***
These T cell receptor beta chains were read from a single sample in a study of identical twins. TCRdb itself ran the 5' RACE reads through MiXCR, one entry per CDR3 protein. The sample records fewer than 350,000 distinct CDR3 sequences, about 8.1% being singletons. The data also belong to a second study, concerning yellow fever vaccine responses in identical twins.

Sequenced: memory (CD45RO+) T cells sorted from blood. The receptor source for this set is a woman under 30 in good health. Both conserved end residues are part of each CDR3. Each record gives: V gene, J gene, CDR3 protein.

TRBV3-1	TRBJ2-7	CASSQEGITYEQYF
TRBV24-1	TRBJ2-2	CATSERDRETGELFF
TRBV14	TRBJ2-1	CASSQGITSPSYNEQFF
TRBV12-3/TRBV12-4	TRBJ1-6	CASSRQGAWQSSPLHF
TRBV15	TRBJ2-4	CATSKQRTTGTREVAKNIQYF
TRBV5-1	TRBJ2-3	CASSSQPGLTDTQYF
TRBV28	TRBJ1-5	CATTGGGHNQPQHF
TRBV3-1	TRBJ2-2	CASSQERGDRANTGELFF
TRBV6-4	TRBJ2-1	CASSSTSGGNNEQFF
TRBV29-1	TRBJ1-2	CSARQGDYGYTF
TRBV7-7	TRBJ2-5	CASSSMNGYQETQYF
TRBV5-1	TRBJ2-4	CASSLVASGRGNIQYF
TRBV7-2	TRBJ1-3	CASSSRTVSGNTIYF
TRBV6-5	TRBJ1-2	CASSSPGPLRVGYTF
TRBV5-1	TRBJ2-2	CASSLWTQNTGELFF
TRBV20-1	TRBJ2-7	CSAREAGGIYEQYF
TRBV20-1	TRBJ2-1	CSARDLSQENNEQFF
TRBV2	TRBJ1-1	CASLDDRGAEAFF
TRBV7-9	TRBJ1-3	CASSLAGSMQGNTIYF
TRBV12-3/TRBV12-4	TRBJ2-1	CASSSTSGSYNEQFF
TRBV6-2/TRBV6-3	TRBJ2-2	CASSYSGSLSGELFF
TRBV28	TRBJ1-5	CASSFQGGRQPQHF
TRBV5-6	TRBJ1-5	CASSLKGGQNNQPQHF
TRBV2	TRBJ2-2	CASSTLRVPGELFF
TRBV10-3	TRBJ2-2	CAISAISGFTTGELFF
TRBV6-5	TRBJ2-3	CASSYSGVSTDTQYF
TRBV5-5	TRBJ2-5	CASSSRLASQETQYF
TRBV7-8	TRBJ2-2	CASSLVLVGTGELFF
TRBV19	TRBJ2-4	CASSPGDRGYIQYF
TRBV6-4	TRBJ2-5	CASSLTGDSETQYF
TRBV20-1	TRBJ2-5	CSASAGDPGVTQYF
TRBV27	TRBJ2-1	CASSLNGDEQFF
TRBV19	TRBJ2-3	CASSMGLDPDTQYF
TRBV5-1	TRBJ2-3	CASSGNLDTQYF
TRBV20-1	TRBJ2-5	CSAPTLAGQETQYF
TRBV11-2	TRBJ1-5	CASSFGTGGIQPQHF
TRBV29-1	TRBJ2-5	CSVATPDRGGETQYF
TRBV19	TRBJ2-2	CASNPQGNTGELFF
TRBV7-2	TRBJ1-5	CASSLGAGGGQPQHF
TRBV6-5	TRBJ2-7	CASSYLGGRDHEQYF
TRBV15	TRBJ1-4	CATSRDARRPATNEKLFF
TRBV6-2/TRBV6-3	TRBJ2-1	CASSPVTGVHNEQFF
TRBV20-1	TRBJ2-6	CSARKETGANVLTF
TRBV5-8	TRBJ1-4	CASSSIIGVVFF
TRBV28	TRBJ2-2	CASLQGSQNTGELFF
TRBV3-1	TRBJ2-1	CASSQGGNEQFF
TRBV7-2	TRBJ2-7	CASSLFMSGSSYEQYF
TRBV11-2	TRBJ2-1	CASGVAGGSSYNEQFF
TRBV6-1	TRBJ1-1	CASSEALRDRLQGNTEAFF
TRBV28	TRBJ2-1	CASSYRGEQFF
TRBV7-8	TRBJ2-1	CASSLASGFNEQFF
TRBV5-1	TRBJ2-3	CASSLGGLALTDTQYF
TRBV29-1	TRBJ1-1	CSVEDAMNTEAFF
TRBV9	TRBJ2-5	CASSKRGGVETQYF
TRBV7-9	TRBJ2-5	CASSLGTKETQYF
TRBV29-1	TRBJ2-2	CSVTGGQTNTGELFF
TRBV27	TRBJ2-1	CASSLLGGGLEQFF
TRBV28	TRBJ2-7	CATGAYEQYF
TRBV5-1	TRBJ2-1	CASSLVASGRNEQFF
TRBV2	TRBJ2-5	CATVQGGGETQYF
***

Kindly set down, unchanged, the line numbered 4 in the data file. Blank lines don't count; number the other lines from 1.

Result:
TRBV24-1	TRBJ2-2	CATSERDRETGELFF